Is Ron Paul Running Away From The Libertarian Label ?by Doug Mataconis
KipEsquire asks an interesting question…..why is it that Ron Paul isn’t acknowledging his libertarian roots ?
Can you cite to one occasion in this campaign where Ron Paul has, unsolicited and not in response to an interviewer’s question, used the word “libertarian”? Can you point to one page at his website that contain the word “libertarian”? Even his bio page omits his 1992 1988 big-L Libertarian candidacy.
Paul calling himself “a proud constitutionalist”* is like a gay calling himself “a proud alternative-lifestyler.”
And, well, I guess on one level it doesn’t matter to me. I don’t care if someone calls themselves a “libertarian”, or a “classical liberal” (which is what, given my affinity for John Locke, Thomas Jefferson, and Tom Paine, and Samuel Adams, I consider myself), or whatever they want to call themselves.
Nonetheless, it is interesting that Congressman Paul’s official biography proceeds thusly:
While serving in Congress during the late 1970s and early 1980s, Dr. Paulâ€™s limited-government ideals were not popular in Washington. In 1976, he was one of only four Republican congressmen to endorse Ronald Reagan for president.
During that time, Congressman Paul served on the House Banking committee, where he was a strong advocate for sound monetary policy and an outspoken critic of the Federal Reserveâ€™s inflationary measures. He was an unwavering advocate of pro-life and pro-family values. Dr. Paul consistently voted to lower or abolish federal taxes, spending and regulation, and used his House seat to actively promote the return of government to its proper constitutional levels. In 1984, he voluntarily relinquished his House seat and returned to his medical practice.
Dr. Paul returned to Congress in 1997 to represent the 14th congressional district of Texas. He presently serves on the House Committee on Financial Services and the House Committee on Foreign Affairs. He continues to advocate a dramatic reduction in the size of the federal government and a return to constitutional principles.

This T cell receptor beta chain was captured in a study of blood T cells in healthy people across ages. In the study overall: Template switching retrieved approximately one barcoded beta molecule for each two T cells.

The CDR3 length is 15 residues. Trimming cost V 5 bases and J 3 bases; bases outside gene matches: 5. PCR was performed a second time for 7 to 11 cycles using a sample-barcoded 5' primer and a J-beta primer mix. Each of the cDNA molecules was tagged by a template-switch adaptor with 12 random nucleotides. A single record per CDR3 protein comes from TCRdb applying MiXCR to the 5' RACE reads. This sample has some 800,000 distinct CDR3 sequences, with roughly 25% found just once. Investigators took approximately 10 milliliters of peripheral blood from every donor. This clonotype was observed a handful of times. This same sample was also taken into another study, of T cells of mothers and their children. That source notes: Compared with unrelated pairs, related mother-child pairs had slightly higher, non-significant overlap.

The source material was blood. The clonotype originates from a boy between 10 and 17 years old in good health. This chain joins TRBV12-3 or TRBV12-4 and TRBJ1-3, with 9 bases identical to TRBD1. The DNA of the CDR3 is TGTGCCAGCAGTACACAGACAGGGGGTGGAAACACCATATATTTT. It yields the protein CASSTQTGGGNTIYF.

Omitted, for some reason, in that gap between 1984 and 1997 is the fact that Congressman Paul ran for President of the United States as the nominee of the Libertarian Party in 1988, and received 431, 750 votes.
One of those votes was mine.
It was, in fact, the first Presidential election that I voted in and, even though it was cast for a guy I knew wasn’t going to win, I took it seriously and voted for him anyway, because I’d read about what he stood for, and I’d learned about his record in Congress even back then, and I looked at George H.W. Bush and Michael Dukakis and I knew there was no way I could respect myself in the morning if I voted for either one of them.
So, on some level, I guess it bothers me that Ron Paul’s official biography completely omits what I seriously considered to be a campaign I supported strictly on principles that were, to me at the time, newly discovered.
I am neither a fan, nor a member. of the Libertarian Party. Mostly, because I don’t think that third-party strategy is a viable mechanism for political change in the United States. Which is why I am not involved with politics at that level.
And it’s one of the reasons I had at least some hope for Congressman Paul’s campaign. I hoped that it would attract the support of Americans interested in protecting individual liberty and turning that suppport into a movement that would do more than just turn up at the most recent meeting of the Prince William County Board of Supervisors.
And that’s the problem with politics. The more you see of it up close, the more you realize just how corrupt the internal structure is, and just how pointless it is for vanguards like Ron Paul to continue fighting wars when the outcome has, seemingly already been decided.